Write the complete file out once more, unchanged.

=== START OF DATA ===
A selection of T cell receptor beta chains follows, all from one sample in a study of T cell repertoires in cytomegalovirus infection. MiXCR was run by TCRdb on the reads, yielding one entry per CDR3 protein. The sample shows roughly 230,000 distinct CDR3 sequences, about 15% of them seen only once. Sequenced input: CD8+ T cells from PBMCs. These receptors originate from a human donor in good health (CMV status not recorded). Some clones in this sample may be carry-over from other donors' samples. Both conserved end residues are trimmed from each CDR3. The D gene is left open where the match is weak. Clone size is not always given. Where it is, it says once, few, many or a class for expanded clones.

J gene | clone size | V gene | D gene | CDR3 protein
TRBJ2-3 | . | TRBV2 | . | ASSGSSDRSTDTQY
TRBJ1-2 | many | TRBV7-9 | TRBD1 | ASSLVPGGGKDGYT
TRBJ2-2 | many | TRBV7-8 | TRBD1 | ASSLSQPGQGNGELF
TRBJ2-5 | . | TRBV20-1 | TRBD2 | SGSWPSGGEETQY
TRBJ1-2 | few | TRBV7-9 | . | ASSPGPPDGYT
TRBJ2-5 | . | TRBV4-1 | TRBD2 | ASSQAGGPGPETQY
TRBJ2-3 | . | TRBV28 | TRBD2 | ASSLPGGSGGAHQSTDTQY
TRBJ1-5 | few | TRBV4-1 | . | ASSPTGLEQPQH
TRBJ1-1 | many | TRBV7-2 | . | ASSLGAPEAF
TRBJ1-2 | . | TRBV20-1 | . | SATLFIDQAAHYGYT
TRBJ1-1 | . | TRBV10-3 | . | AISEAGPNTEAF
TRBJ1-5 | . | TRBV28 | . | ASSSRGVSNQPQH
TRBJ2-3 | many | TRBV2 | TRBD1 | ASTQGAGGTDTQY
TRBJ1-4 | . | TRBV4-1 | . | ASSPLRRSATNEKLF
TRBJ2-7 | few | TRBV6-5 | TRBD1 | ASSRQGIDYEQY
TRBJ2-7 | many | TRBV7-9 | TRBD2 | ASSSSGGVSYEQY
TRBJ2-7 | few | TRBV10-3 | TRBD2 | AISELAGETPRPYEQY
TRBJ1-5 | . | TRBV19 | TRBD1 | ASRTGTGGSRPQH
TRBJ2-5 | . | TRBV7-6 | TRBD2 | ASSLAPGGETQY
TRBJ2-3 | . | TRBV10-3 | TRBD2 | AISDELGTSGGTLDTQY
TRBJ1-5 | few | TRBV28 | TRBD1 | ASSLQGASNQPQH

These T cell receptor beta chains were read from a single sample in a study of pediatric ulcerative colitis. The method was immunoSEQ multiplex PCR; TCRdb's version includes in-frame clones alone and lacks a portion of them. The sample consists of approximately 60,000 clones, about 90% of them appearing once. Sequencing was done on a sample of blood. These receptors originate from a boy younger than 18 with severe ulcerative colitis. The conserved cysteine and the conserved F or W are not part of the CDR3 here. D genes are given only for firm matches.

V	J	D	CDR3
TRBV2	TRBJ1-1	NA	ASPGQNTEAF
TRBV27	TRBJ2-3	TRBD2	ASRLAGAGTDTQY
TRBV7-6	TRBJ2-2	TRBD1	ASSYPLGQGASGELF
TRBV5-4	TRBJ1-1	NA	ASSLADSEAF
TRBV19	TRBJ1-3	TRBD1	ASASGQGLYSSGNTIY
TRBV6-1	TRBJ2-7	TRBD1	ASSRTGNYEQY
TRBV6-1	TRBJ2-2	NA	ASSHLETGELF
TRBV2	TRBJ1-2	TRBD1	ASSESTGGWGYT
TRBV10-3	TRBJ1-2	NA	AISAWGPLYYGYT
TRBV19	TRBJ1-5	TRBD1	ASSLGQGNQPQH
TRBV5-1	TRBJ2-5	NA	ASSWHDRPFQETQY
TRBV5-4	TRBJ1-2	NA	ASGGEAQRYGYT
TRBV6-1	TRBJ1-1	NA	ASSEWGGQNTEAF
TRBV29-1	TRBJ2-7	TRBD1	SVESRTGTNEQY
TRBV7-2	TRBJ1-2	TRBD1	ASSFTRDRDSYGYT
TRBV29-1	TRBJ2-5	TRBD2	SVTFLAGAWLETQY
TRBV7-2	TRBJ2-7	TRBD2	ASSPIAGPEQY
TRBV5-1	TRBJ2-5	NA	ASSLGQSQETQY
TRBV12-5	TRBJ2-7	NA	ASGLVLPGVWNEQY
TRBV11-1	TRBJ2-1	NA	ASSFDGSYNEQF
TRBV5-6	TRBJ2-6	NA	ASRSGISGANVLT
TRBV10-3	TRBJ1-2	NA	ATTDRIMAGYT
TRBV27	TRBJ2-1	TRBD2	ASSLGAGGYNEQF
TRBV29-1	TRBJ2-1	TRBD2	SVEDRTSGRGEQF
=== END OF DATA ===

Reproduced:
A selection of T cell receptor beta chains follows, all from one sample in a study of T cell repertoires in cytomegalovirus infection. MiXCR was run by TCRdb on the reads, yielding one entry per CDR3 protein. The sample shows roughly 230,000 distinct CDR3 sequences, about 15% of them seen only once. Sequenced input: CD8+ T cells from PBMCs. These receptors originate from a human donor in good health (CMV status not recorded). Some clones in this sample may be carry-over from other donors' samples. Both conserved end residues are trimmed from each CDR3. The D gene is left open where the match is weak. Clone size is not always given. Where it is, it says once, few, many or a class for expanded clones.

J gene | clone size | V gene | D gene | CDR3 protein
TRBJ2-3 | . | TRBV2 | . | ASSGSSDRSTDTQY
TRBJ1-2 | many | TRBV7-9 | TRBD1 | ASSLVPGGGKDGYT
TRBJ2-2 | many | TRBV7-8 | TRBD1 | ASSLSQPGQGNGELF
TRBJ2-5 | . | TRBV20-1 | TRBD2 | SGSWPSGGEETQY
TRBJ1-2 | few | TRBV7-9 | . | ASSPGPPDGYT
TRBJ2-5 | . | TRBV4-1 | TRBD2 | ASSQAGGPGPETQY
TRBJ2-3 | . | TRBV28 | TRBD2 | ASSLPGGSGGAHQSTDTQY
TRBJ1-5 | few | TRBV4-1 | . | ASSPTGLEQPQH
TRBJ1-1 | many | TRBV7-2 | . | ASSLGAPEAF
TRBJ1-2 | . | TRBV20-1 | . | SATLFIDQAAHYGYT
TRBJ1-1 | . | TRBV10-3 | . | AISEAGPNTEAF
TRBJ1-5 | . | TRBV28 | . | ASSSRGVSNQPQH
TRBJ2-3 | many | TRBV2 | TRBD1 | ASTQGAGGTDTQY
TRBJ1-4 | . | TRBV4-1 | . | ASSPLRRSATNEKLF
TRBJ2-7 | few | TRBV6-5 | TRBD1 | ASSRQGIDYEQY
TRBJ2-7 | many | TRBV7-9 | TRBD2 | ASSSSGGVSYEQY
TRBJ2-7 | few | TRBV10-3 | TRBD2 | AISELAGETPRPYEQY
TRBJ1-5 | . | TRBV19 | TRBD1 | ASRTGTGGSRPQH
TRBJ2-5 | . | TRBV7-6 | TRBD2 | ASSLAPGGETQY
TRBJ2-3 | . | TRBV10-3 | TRBD2 | AISDELGTSGGTLDTQY
TRBJ1-5 | few | TRBV28 | TRBD1 | ASSLQGASNQPQH

These T cell receptor beta chains were read from a single sample in a study of pediatric ulcerative colitis. The method was immunoSEQ multiplex PCR; TCRdb's version includes in-frame clones alone and lacks a portion of them. The sample consists of approximately 60,000 clones, about 90% of them appearing once. Sequencing was done on a sample of blood. These receptors originate from a boy younger than 18 with severe ulcerative colitis. The conserved cysteine and the conserved F or W are not part of the CDR3 here. D genes are given only for firm matches.

V	J	D	CDR3
TRBV2	TRBJ1-1	NA	ASPGQNTEAF
TRBV27	TRBJ2-3	TRBD2	ASRLAGAGTDTQY
TRBV7-6	TRBJ2-2	TRBD1	ASSYPLGQGASGELF
TRBV5-4	TRBJ1-1	NA	ASSLADSEAF
TRBV19	TRBJ1-3	TRBD1	ASASGQGLYSSGNTIY
TRBV6-1	TRBJ2-7	TRBD1	ASSRTGNYEQY
TRBV6-1	TRBJ2-2	NA	ASSHLETGELF
TRBV2	TRBJ1-2	TRBD1	ASSESTGGWGYT
TRBV10-3	TRBJ1-2	NA	AISAWGPLYYGYT
TRBV19	TRBJ1-5	TRBD1	ASSLGQGNQPQH
TRBV5-1	TRBJ2-5	NA	ASSWHDRPFQETQY
TRBV5-4	TRBJ1-2	NA	ASGGEAQRYGYT
TRBV6-1	TRBJ1-1	NA	ASSEWGGQNTEAF
TRBV29-1	TRBJ2-7	TRBD1	SVESRTGTNEQY
TRBV7-2	TRBJ1-2	TRBD1	ASSFTRDRDSYGYT
TRBV29-1	TRBJ2-5	TRBD2	SVTFLAGAWLETQY
TRBV7-2	TRBJ2-7	TRBD2	ASSPIAGPEQY
TRBV5-1	TRBJ2-5	NA	ASSLGQSQETQY
TRBV12-5	TRBJ2-7	NA	ASGLVLPGVWNEQY
TRBV11-1	TRBJ2-1	NA	ASSFDGSYNEQF
TRBV5-6	TRBJ2-6	NA	ASRSGISGANVLT
TRBV10-3	TRBJ1-2	NA	ATTDRIMAGYT
TRBV27	TRBJ2-1	TRBD2	ASSLGAGGYNEQF
TRBV29-1	TRBJ2-1	TRBD2	SVEDRTSGRGEQF